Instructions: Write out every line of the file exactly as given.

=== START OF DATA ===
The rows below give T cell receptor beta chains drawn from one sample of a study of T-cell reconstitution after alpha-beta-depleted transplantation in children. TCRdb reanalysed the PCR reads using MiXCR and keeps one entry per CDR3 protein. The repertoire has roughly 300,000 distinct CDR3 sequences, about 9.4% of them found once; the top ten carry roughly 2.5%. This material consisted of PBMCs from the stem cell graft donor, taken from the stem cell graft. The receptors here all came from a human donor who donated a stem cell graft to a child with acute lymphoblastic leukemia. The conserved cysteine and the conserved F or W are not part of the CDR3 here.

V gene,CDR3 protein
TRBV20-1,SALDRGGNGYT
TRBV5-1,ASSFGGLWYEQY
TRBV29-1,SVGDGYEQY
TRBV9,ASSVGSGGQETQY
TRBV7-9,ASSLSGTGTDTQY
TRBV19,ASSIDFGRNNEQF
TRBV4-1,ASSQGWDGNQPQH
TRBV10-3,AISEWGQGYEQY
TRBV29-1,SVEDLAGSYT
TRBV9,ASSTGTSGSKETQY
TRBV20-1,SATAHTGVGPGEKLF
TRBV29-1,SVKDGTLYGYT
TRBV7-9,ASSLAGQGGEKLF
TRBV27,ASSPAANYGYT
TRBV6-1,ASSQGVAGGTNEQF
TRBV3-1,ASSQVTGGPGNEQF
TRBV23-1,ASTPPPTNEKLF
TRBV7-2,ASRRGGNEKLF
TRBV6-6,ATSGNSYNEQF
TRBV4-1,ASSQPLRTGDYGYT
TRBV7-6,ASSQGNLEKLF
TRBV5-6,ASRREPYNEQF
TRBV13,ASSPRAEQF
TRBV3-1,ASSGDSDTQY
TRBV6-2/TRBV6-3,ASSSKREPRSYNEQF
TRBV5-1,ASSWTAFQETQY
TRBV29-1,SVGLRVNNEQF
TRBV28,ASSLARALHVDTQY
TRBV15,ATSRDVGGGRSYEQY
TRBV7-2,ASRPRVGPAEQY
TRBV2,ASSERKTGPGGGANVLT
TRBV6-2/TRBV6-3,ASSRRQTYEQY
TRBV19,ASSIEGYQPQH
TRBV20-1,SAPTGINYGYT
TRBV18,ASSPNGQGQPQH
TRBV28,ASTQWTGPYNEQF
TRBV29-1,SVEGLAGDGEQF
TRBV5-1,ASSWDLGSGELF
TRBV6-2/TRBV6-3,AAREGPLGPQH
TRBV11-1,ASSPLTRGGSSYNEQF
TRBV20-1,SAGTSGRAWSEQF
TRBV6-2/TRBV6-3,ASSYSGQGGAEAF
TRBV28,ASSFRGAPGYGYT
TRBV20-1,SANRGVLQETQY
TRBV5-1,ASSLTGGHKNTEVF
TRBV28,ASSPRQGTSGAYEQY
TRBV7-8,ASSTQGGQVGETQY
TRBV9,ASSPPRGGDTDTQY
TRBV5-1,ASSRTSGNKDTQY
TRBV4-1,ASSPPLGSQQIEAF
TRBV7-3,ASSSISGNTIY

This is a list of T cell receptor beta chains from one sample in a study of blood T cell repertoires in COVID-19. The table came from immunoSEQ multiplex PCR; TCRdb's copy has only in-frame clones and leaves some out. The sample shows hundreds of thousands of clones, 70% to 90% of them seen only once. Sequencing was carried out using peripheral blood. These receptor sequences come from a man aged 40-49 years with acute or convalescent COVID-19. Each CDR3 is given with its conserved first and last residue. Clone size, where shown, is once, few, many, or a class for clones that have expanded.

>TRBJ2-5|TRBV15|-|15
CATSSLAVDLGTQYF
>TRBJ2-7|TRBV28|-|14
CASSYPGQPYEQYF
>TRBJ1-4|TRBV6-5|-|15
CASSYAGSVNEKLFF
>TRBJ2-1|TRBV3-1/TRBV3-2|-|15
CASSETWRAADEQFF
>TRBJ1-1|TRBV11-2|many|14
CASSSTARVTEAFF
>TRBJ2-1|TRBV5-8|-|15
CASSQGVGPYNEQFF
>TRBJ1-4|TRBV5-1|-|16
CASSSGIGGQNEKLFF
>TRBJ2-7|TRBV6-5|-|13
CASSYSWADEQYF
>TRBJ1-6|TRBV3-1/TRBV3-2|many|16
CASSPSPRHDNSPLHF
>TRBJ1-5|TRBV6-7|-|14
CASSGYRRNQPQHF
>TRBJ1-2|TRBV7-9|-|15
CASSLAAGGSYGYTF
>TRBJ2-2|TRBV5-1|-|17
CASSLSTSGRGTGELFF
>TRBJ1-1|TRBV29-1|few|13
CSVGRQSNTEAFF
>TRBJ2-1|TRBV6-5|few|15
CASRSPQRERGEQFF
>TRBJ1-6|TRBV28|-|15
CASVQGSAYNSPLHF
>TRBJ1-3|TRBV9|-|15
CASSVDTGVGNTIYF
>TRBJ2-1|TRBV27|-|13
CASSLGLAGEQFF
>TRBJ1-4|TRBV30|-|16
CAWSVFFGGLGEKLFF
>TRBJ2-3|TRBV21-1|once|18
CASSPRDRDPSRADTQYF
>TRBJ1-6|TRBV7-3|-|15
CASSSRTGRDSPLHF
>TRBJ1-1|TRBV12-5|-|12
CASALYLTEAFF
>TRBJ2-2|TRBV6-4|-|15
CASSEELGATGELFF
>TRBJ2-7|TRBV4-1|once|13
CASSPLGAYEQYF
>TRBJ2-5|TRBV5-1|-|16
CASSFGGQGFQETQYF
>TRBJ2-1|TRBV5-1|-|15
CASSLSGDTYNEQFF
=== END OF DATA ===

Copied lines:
The rows below give T cell receptor beta chains drawn from one sample of a study of T-cell reconstitution after alpha-beta-depleted transplantation in children. TCRdb reanalysed the PCR reads using MiXCR and keeps one entry per CDR3 protein. The repertoire has roughly 300,000 distinct CDR3 sequences, about 9.4% of them found once; the top ten carry roughly 2.5%. This material consisted of PBMCs from the stem cell graft donor, taken from the stem cell graft. The receptors here all came from a human donor who donated a stem cell graft to a child with acute lymphoblastic leukemia. The conserved cysteine and the conserved F or W are not part of the CDR3 here.

V gene,CDR3 protein
TRBV20-1,SALDRGGNGYT
TRBV5-1,ASSFGGLWYEQY
TRBV29-1,SVGDGYEQY
TRBV9,ASSVGSGGQETQY
TRBV7-9,ASSLSGTGTDTQY
TRBV19,ASSIDFGRNNEQF
TRBV4-1,ASSQGWDGNQPQH
TRBV10-3,AISEWGQGYEQY
TRBV29-1,SVEDLAGSYT
TRBV9,ASSTGTSGSKETQY
TRBV20-1,SATAHTGVGPGEKLF
TRBV29-1,SVKDGTLYGYT
TRBV7-9,ASSLAGQGGEKLF
TRBV27,ASSPAANYGYT
TRBV6-1,ASSQGVAGGTNEQF
TRBV3-1,ASSQVTGGPGNEQF
TRBV23-1,ASTPPPTNEKLF
TRBV7-2,ASRRGGNEKLF
TRBV6-6,ATSGNSYNEQF
TRBV4-1,ASSQPLRTGDYGYT
TRBV7-6,ASSQGNLEKLF
TRBV5-6,ASRREPYNEQF
TRBV13,ASSPRAEQF
TRBV3-1,ASSGDSDTQY
TRBV6-2/TRBV6-3,ASSSKREPRSYNEQF
TRBV5-1,ASSWTAFQETQY
TRBV29-1,SVGLRVNNEQF
TRBV28,ASSLARALHVDTQY
TRBV15,ATSRDVGGGRSYEQY
TRBV7-2,ASRPRVGPAEQY
TRBV2,ASSERKTGPGGGANVLT
TRBV6-2/TRBV6-3,ASSRRQTYEQY
TRBV19,ASSIEGYQPQH
TRBV20-1,SAPTGINYGYT
TRBV18,ASSPNGQGQPQH
TRBV28,ASTQWTGPYNEQF
TRBV29-1,SVEGLAGDGEQF
TRBV5-1,ASSWDLGSGELF
TRBV6-2/TRBV6-3,AAREGPLGPQH
TRBV11-1,ASSPLTRGGSSYNEQF
TRBV20-1,SAGTSGRAWSEQF
TRBV6-2/TRBV6-3,ASSYSGQGGAEAF
TRBV28,ASSFRGAPGYGYT
TRBV20-1,SANRGVLQETQY
TRBV5-1,ASSLTGGHKNTEVF
TRBV28,ASSPRQGTSGAYEQY
TRBV7-8,ASSTQGGQVGETQY
TRBV9,ASSPPRGGDTDTQY
TRBV5-1,ASSRTSGNKDTQY
TRBV4-1,ASSPPLGSQQIEAF
TRBV7-3,ASSSISGNTIY

This is a list of T cell receptor beta chains from one sample in a study of blood T cell repertoires in COVID-19. The table came from immunoSEQ multiplex PCR; TCRdb's copy has only in-frame clones and leaves some out. The sample shows hundreds of thousands of clones, 70% to 90% of them seen only once. Sequencing was carried out using peripheral blood. These receptor sequences come from a man aged 40-49 years with acute or convalescent COVID-19. Each CDR3 is given with its conserved first and last residue. Clone size, where shown, is once, few, many, or a class for clones that have expanded.

>TRBJ2-5|TRBV15|-|15
CATSSLAVDLGTQYF
>TRBJ2-7|TRBV28|-|14
CASSYPGQPYEQYF
>TRBJ1-4|TRBV6-5|-|15
CASSYAGSVNEKLFF
>TRBJ2-1|TRBV3-1/TRBV3-2|-|15
CASSETWRAADEQFF
>TRBJ1-1|TRBV11-2|many|14
CASSSTARVTEAFF
>TRBJ2-1|TRBV5-8|-|15
CASSQGVGPYNEQFF
>TRBJ1-4|TRBV5-1|-|16
CASSSGIGGQNEKLFF
>TRBJ2-7|TRBV6-5|-|13
CASSYSWADEQYF
>TRBJ1-6|TRBV3-1/TRBV3-2|many|16
CASSPSPRHDNSPLHF
>TRBJ1-5|TRBV6-7|-|14
CASSGYRRNQPQHF
>TRBJ1-2|TRBV7-9|-|15
CASSLAAGGSYGYTF
>TRBJ2-2|TRBV5-1|-|17
CASSLSTSGRGTGELFF
>TRBJ1-1|TRBV29-1|few|13
CSVGRQSNTEAFF
>TRBJ2-1|TRBV6-5|few|15
CASRSPQRERGEQFF
>TRBJ1-6|TRBV28|-|15
CASVQGSAYNSPLHF
>TRBJ1-3|TRBV9|-|15
CASSVDTGVGNTIYF
>TRBJ2-1|TRBV27|-|13
CASSLGLAGEQFF
>TRBJ1-4|TRBV30|-|16
CAWSVFFGGLGEKLFF
>TRBJ2-3|TRBV21-1|once|18
CASSPRDRDPSRADTQYF
>TRBJ1-6|TRBV7-3|-|15
CASSSRTGRDSPLHF
>TRBJ1-1|TRBV12-5|-|12
CASALYLTEAFF
>TRBJ2-2|TRBV6-4|-|15
CASSEELGATGELFF
>TRBJ2-7|TRBV4-1|once|13
CASSPLGAYEQYF
>TRBJ2-5|TRBV5-1|-|16
CASSFGGQGFQETQYF
>TRBJ2-1|TRBV5-1|-|15
CASSLSGDTYNEQFF